|Dr. Jean-François Côté|
"For several years, we have been studying myogenesis, a process by which muscles are formed during embryonic development. During the last step of this process, muscle cells called myoblasts align and fuse together to form muscle fibers." said Jean-François Côté, PhD, Director of the Cytoskeletal Organization and Cell Migration research unit at the IRCM.
The fusion of myoblasts is a critical step in the formation of embryonic muscle fibers as it determines muscle size, among other things. This process is also important in adult life because muscle stem cells fuse with existing fibers to achieve muscle growth and help regenerate damaged muscles. However, until now, fusion remained a poorly understood step within the scientific community.
"We were able to identify the receptor BAI3, a protein at the surface of myoblasts, as one of the crucial missing links in the fusion of muscle cells. In fact, this receptor acts much like an orchestra conductor by activating a signalling pathway required for this important process." added Dr. Côté.
In 2008, Dr. Côté's team explained the role of the DOCK1 and DOCK5 genes in the development of muscle tissue by showing that these two genes were critical regulators of the fusion process in mice. In their most recent study, the researchers confirmed receptor BAI3's essential role by blocking its interaction with the DOCK signalling pathway. They discovered that, as a result, myoblast fusion was also blocked.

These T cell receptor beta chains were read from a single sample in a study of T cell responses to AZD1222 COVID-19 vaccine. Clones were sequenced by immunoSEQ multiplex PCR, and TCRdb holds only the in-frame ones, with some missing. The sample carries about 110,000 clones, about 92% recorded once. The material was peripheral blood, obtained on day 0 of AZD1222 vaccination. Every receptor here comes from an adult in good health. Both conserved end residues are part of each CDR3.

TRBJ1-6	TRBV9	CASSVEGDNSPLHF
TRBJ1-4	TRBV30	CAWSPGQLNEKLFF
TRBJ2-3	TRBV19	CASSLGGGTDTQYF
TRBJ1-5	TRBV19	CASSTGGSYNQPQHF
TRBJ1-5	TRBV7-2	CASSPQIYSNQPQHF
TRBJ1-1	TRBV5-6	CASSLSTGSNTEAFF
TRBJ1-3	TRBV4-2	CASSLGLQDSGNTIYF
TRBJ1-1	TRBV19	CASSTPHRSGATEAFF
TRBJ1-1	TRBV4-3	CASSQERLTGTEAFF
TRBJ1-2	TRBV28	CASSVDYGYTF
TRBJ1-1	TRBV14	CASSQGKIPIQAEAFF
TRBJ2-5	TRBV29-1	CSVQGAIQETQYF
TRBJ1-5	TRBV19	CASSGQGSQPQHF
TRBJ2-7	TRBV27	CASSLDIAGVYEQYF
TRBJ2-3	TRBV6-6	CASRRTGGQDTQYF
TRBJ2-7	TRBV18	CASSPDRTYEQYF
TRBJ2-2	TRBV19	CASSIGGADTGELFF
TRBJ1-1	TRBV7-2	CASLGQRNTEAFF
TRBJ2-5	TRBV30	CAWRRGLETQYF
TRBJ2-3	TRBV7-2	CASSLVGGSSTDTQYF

"Our scientific breakthrough will undoubtedly have a translational research application on the regeneration of tissue from stem cells, given that a better understanding of the molecular mechanisms of fusion are required for the development of such therapies. This could therefore have an impact on the treatment of muscular diseases, including myopathies and muscular dystrophies." concluded Dr. Côté.
The research was funded by the Canadian Institutes of Health Research.
- Hamoud N, Tran V, Croteau LP, Kania A, & Côté JF (2014). G-protein coupled receptor BAI3 promotes myoblast fusion in vertebrates. Proceedings of the National Academy of Sciences of the United States of America PMID: 24567399